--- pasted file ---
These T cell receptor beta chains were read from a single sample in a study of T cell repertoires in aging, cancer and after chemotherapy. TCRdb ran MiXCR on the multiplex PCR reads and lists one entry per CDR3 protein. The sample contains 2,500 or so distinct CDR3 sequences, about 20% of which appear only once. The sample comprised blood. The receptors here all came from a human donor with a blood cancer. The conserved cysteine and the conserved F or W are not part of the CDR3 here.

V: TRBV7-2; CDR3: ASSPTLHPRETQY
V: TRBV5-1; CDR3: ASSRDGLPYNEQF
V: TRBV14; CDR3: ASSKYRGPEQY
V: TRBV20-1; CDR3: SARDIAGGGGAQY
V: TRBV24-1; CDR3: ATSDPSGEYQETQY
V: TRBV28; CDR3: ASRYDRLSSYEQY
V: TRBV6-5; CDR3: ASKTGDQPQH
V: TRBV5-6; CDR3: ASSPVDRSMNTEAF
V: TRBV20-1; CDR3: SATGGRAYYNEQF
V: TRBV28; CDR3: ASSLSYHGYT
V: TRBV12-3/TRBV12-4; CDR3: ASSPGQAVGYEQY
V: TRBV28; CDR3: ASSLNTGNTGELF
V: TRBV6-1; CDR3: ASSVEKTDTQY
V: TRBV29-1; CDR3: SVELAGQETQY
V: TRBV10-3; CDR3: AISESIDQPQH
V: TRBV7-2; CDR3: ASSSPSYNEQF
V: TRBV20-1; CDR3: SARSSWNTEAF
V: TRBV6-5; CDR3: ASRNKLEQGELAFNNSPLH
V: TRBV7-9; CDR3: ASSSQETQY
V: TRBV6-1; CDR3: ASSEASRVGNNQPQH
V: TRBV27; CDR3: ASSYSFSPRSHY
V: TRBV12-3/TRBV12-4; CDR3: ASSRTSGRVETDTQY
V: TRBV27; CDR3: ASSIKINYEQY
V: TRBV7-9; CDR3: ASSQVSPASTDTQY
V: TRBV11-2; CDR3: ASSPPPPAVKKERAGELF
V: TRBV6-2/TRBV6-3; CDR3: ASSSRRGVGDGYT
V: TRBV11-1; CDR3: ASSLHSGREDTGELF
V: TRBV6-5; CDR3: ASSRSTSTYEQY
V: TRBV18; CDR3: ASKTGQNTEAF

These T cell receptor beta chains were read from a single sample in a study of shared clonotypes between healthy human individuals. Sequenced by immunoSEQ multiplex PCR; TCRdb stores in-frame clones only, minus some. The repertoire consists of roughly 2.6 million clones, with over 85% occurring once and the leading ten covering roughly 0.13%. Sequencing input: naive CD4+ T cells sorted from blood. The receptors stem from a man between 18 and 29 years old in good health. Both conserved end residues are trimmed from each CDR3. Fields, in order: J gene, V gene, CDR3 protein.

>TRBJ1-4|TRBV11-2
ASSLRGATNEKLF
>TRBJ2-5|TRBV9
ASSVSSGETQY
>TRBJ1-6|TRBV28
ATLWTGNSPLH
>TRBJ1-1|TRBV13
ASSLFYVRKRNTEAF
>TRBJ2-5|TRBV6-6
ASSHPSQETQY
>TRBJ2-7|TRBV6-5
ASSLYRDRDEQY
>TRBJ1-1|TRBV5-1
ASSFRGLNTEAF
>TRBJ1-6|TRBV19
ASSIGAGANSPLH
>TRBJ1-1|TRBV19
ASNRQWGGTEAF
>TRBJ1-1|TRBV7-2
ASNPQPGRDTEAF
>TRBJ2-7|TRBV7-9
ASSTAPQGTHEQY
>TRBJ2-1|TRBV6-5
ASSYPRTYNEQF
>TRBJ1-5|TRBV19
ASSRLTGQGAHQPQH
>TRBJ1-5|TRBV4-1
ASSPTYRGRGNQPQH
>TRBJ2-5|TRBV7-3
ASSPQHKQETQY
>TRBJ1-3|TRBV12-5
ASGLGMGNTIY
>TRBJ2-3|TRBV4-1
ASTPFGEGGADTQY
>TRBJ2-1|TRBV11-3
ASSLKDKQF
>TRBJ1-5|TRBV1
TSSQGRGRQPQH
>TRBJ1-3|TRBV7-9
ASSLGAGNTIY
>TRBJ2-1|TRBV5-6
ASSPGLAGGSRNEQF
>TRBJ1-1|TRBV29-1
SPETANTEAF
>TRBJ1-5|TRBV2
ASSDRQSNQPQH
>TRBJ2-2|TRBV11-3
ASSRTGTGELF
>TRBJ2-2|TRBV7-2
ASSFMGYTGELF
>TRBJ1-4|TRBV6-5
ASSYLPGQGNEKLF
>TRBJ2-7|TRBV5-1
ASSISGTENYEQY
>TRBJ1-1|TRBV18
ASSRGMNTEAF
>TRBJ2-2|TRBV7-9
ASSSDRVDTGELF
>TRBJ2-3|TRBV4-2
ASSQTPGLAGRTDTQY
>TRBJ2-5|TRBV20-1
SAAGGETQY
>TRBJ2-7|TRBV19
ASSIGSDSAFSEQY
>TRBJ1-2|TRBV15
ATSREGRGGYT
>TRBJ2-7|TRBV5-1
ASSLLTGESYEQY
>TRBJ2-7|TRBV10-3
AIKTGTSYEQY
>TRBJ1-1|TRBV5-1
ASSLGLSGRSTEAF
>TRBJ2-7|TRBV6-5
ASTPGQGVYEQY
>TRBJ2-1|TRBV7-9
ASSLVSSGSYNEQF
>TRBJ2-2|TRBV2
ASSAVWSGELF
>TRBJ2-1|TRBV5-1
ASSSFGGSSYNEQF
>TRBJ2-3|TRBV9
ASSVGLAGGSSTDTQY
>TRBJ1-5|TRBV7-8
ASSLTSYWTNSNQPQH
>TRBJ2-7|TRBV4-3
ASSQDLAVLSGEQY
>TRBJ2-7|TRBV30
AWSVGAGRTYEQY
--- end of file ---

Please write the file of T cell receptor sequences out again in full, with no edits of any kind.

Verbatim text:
These T cell receptor beta chains were read from a single sample in a study of T cell repertoires in aging, cancer and after chemotherapy. TCRdb ran MiXCR on the multiplex PCR reads and lists one entry per CDR3 protein. The sample contains 2,500 or so distinct CDR3 sequences, about 20% of which appear only once. The sample comprised blood. The receptors here all came from a human donor with a blood cancer. The conserved cysteine and the conserved F or W are not part of the CDR3 here.

V: TRBV7-2; CDR3: ASSPTLHPRETQY
V: TRBV5-1; CDR3: ASSRDGLPYNEQF
V: TRBV14; CDR3: ASSKYRGPEQY
V: TRBV20-1; CDR3: SARDIAGGGGAQY
V: TRBV24-1; CDR3: ATSDPSGEYQETQY
V: TRBV28; CDR3: ASRYDRLSSYEQY
V: TRBV6-5; CDR3: ASKTGDQPQH
V: TRBV5-6; CDR3: ASSPVDRSMNTEAF
V: TRBV20-1; CDR3: SATGGRAYYNEQF
V: TRBV28; CDR3: ASSLSYHGYT
V: TRBV12-3/TRBV12-4; CDR3: ASSPGQAVGYEQY
V: TRBV28; CDR3: ASSLNTGNTGELF
V: TRBV6-1; CDR3: ASSVEKTDTQY
V: TRBV29-1; CDR3: SVELAGQETQY
V: TRBV10-3; CDR3: AISESIDQPQH
V: TRBV7-2; CDR3: ASSSPSYNEQF
V: TRBV20-1; CDR3: SARSSWNTEAF
V: TRBV6-5; CDR3: ASRNKLEQGELAFNNSPLH
V: TRBV7-9; CDR3: ASSSQETQY
V: TRBV6-1; CDR3: ASSEASRVGNNQPQH
V: TRBV27; CDR3: ASSYSFSPRSHY
V: TRBV12-3/TRBV12-4; CDR3: ASSRTSGRVETDTQY
V: TRBV27; CDR3: ASSIKINYEQY
V: TRBV7-9; CDR3: ASSQVSPASTDTQY
V: TRBV11-2; CDR3: ASSPPPPAVKKERAGELF
V: TRBV6-2/TRBV6-3; CDR3: ASSSRRGVGDGYT
V: TRBV11-1; CDR3: ASSLHSGREDTGELF
V: TRBV6-5; CDR3: ASSRSTSTYEQY
V: TRBV18; CDR3: ASKTGQNTEAF

These T cell receptor beta chains were read from a single sample in a study of shared clonotypes between healthy human individuals. Sequenced by immunoSEQ multiplex PCR; TCRdb stores in-frame clones only, minus some. The repertoire consists of roughly 2.6 million clones, with over 85% occurring once and the leading ten covering roughly 0.13%. Sequencing input: naive CD4+ T cells sorted from blood. The receptors stem from a man between 18 and 29 years old in good health. Both conserved end residues are trimmed from each CDR3. Fields, in order: J gene, V gene, CDR3 protein.

>TRBJ1-4|TRBV11-2
ASSLRGATNEKLF
>TRBJ2-5|TRBV9
ASSVSSGETQY
>TRBJ1-6|TRBV28
ATLWTGNSPLH
>TRBJ1-1|TRBV13
ASSLFYVRKRNTEAF
>TRBJ2-5|TRBV6-6
ASSHPSQETQY
>TRBJ2-7|TRBV6-5
ASSLYRDRDEQY
>TRBJ1-1|TRBV5-1
ASSFRGLNTEAF
>TRBJ1-6|TRBV19
ASSIGAGANSPLH
>TRBJ1-1|TRBV19
ASNRQWGGTEAF
>TRBJ1-1|TRBV7-2
ASNPQPGRDTEAF
>TRBJ2-7|TRBV7-9
ASSTAPQGTHEQY
>TRBJ2-1|TRBV6-5
ASSYPRTYNEQF
>TRBJ1-5|TRBV19
ASSRLTGQGAHQPQH
>TRBJ1-5|TRBV4-1
ASSPTYRGRGNQPQH
>TRBJ2-5|TRBV7-3
ASSPQHKQETQY
>TRBJ1-3|TRBV12-5
ASGLGMGNTIY
>TRBJ2-3|TRBV4-1
ASTPFGEGGADTQY
>TRBJ2-1|TRBV11-3
ASSLKDKQF
>TRBJ1-5|TRBV1
TSSQGRGRQPQH
>TRBJ1-3|TRBV7-9
ASSLGAGNTIY
>TRBJ2-1|TRBV5-6
ASSPGLAGGSRNEQF
>TRBJ1-1|TRBV29-1
SPETANTEAF
>TRBJ1-5|TRBV2
ASSDRQSNQPQH
>TRBJ2-2|TRBV11-3
ASSRTGTGELF
>TRBJ2-2|TRBV7-2
ASSFMGYTGELF
>TRBJ1-4|TRBV6-5
ASSYLPGQGNEKLF
>TRBJ2-7|TRBV5-1
ASSISGTENYEQY
>TRBJ1-1|TRBV18
ASSRGMNTEAF
>TRBJ2-2|TRBV7-9
ASSSDRVDTGELF
>TRBJ2-3|TRBV4-2
ASSQTPGLAGRTDTQY
>TRBJ2-5|TRBV20-1
SAAGGETQY
>TRBJ2-7|TRBV19
ASSIGSDSAFSEQY
>TRBJ1-2|TRBV15
ATSREGRGGYT
>TRBJ2-7|TRBV5-1
ASSLLTGESYEQY
>TRBJ2-7|TRBV10-3
AIKTGTSYEQY
>TRBJ1-1|TRBV5-1
ASSLGLSGRSTEAF
>TRBJ2-7|TRBV6-5
ASTPGQGVYEQY
>TRBJ2-1|TRBV7-9
ASSLVSSGSYNEQF
>TRBJ2-2|TRBV2
ASSAVWSGELF
>TRBJ2-1|TRBV5-1
ASSSFGGSSYNEQF
>TRBJ2-3|TRBV9
ASSVGLAGGSSTDTQY
>TRBJ1-5|TRBV7-8
ASSLTSYWTNSNQPQH
>TRBJ2-7|TRBV4-3
ASSQDLAVLSGEQY
>TRBJ2-7|TRBV30
AWSVGAGRTYEQY